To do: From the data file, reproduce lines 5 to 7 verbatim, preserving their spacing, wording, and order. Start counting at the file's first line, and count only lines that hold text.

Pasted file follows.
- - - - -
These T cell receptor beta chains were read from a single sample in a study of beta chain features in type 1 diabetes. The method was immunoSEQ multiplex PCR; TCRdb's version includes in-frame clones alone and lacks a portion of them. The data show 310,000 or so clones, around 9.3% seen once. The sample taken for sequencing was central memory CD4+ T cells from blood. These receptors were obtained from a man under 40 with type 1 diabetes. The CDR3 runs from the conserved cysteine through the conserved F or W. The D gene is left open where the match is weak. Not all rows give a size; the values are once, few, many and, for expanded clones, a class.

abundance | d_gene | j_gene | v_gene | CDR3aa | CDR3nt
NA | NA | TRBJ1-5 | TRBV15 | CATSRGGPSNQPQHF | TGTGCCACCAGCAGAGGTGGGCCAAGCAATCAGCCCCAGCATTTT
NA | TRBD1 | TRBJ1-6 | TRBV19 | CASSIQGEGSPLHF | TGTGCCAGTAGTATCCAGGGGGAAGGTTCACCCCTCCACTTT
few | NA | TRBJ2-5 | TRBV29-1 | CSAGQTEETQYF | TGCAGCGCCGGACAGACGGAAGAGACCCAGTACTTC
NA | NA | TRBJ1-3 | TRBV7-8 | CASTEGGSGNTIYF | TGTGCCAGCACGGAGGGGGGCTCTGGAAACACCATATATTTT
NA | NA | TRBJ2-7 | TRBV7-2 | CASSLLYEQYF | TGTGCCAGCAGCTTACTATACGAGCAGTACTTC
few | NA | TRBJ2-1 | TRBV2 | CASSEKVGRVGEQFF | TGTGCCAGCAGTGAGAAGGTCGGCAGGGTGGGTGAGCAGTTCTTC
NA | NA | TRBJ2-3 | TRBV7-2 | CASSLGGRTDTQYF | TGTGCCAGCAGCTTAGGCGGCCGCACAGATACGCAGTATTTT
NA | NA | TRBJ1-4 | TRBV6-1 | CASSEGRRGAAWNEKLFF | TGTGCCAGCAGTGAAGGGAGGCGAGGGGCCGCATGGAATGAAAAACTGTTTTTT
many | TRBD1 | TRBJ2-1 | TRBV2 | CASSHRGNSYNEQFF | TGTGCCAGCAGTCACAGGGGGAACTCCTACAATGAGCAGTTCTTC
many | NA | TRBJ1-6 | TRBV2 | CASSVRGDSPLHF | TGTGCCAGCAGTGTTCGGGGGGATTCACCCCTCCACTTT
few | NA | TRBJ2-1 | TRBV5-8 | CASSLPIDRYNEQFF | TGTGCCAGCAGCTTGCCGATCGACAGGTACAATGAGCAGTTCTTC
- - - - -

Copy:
few | NA | TRBJ2-5 | TRBV29-1 | CSAGQTEETQYF | TGCAGCGCCGGACAGACGGAAGAGACCCAGTACTTC
NA | NA | TRBJ1-3 | TRBV7-8 | CASTEGGSGNTIYF | TGTGCCAGCACGGAGGGGGGCTCTGGAAACACCATATATTTT
NA | NA | TRBJ2-7 | TRBV7-2 | CASSLLYEQYF | TGTGCCAGCAGCTTACTATACGAGCAGTACTTC